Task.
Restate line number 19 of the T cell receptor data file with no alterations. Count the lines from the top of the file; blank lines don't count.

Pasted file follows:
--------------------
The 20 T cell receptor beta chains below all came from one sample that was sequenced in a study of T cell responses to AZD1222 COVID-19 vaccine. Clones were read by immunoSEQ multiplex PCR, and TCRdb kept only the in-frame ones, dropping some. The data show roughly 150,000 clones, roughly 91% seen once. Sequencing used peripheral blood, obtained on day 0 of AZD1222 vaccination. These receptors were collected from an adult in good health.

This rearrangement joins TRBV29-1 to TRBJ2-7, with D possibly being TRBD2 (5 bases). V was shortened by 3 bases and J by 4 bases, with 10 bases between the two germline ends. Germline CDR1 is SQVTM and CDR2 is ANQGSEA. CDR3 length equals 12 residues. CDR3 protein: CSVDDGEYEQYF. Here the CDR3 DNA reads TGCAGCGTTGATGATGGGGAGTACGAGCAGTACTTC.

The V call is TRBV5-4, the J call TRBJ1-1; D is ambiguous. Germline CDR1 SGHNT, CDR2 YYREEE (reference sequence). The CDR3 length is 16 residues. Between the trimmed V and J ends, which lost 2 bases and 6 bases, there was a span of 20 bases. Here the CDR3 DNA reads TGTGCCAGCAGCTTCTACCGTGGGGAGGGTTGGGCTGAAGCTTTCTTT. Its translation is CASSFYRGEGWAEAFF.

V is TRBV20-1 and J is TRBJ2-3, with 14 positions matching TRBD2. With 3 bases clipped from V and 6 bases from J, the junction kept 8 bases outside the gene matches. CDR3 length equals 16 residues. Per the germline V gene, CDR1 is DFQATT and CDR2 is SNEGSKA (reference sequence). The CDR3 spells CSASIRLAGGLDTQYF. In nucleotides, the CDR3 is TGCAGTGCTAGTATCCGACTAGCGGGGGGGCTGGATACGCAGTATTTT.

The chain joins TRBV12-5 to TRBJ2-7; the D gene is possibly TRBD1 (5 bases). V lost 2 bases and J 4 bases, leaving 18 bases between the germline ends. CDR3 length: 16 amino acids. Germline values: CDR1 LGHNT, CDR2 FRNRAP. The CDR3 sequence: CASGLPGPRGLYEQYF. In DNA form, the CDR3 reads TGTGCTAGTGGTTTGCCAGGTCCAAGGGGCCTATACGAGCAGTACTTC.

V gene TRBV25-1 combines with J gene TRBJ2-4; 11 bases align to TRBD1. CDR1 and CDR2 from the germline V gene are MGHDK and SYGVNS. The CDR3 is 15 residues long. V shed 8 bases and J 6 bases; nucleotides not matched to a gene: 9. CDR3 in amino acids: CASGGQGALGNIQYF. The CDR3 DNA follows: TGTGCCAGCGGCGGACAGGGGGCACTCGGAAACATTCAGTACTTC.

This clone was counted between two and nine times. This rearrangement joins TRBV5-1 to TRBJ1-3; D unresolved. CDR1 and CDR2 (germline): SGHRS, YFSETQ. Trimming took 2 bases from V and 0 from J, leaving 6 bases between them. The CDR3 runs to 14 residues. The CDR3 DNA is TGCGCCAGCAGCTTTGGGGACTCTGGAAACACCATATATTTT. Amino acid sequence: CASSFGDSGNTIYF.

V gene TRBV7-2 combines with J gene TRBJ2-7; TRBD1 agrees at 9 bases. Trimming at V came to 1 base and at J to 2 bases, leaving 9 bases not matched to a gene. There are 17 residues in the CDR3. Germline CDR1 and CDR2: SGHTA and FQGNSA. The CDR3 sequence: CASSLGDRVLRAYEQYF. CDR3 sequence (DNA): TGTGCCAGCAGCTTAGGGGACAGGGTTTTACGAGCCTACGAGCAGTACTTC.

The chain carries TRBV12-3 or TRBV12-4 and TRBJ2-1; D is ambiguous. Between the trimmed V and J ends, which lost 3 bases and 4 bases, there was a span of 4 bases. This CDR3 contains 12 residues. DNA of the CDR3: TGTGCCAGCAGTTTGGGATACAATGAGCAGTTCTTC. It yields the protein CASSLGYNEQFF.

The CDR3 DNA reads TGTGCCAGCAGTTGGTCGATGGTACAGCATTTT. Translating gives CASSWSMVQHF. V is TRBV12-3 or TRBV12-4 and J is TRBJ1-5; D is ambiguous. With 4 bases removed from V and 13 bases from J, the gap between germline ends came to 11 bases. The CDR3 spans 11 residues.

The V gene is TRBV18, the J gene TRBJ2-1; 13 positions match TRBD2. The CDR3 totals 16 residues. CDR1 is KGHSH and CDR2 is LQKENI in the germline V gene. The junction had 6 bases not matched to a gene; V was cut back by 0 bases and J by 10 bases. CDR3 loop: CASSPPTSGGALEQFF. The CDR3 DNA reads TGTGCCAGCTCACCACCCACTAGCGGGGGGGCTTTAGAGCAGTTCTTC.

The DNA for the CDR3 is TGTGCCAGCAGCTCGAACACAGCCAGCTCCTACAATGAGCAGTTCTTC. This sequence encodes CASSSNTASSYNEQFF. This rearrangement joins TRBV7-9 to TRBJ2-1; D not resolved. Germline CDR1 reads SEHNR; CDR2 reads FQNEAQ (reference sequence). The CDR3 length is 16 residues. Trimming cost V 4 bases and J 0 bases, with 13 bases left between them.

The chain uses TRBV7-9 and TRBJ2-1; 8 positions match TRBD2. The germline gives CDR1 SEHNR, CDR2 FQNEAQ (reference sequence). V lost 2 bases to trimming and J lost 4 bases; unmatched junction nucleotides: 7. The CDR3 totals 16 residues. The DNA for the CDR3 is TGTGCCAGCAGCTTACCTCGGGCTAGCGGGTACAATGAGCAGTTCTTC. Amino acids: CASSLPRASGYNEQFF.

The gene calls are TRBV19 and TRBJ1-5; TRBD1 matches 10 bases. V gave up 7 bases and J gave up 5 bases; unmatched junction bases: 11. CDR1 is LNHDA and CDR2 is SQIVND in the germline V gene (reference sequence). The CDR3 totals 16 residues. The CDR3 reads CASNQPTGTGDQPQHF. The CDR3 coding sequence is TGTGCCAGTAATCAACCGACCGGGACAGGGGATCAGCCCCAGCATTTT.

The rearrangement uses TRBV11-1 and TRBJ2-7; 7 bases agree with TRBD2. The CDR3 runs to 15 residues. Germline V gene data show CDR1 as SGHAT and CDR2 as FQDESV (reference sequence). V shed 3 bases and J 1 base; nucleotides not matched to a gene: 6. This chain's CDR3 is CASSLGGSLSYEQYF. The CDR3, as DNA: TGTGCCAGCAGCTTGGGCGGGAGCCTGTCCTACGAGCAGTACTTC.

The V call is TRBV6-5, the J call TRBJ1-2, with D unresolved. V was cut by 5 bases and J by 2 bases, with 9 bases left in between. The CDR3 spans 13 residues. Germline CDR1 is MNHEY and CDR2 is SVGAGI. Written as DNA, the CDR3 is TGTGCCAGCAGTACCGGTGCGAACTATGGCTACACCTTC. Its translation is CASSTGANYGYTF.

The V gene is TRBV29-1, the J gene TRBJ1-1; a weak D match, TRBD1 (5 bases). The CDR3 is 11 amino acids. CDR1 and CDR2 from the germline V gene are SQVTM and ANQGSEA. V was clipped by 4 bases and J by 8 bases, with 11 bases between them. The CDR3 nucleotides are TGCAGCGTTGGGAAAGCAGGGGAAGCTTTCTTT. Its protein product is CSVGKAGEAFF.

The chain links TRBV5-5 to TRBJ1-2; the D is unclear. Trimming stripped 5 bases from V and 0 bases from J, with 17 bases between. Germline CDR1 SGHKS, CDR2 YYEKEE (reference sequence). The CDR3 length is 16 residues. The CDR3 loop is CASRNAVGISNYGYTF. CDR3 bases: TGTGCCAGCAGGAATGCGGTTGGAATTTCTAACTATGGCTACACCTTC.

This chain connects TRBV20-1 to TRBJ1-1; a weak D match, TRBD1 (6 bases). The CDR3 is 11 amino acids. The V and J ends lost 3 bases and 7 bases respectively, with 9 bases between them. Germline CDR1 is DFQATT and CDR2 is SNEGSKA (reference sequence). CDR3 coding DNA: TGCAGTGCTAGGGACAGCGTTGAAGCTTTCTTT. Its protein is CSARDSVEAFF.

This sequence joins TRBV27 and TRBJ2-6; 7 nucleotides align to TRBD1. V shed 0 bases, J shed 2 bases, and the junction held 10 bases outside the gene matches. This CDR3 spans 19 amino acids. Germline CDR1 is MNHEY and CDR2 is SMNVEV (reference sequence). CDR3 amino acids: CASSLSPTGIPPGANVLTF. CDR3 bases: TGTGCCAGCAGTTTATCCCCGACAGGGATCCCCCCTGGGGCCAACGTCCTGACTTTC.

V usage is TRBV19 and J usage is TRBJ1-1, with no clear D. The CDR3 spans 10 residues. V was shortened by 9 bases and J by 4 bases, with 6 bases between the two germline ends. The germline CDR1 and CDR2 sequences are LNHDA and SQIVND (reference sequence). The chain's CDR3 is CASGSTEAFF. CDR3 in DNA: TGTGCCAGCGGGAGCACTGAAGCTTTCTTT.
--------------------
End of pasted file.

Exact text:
This chain connects TRBV20-1 to TRBJ1-1; a weak D match, TRBD1 (6 bases). The CDR3 is 11 amino acids. The V and J ends lost 3 bases and 7 bases respectively, with 9 bases between them. Germline CDR1 is DFQATT and CDR2 is SNEGSKA (reference sequence). CDR3 coding DNA: TGCAGTGCTAGGGACAGCGTTGAAGCTTTCTTT. Its protein is CSARDSVEAFF.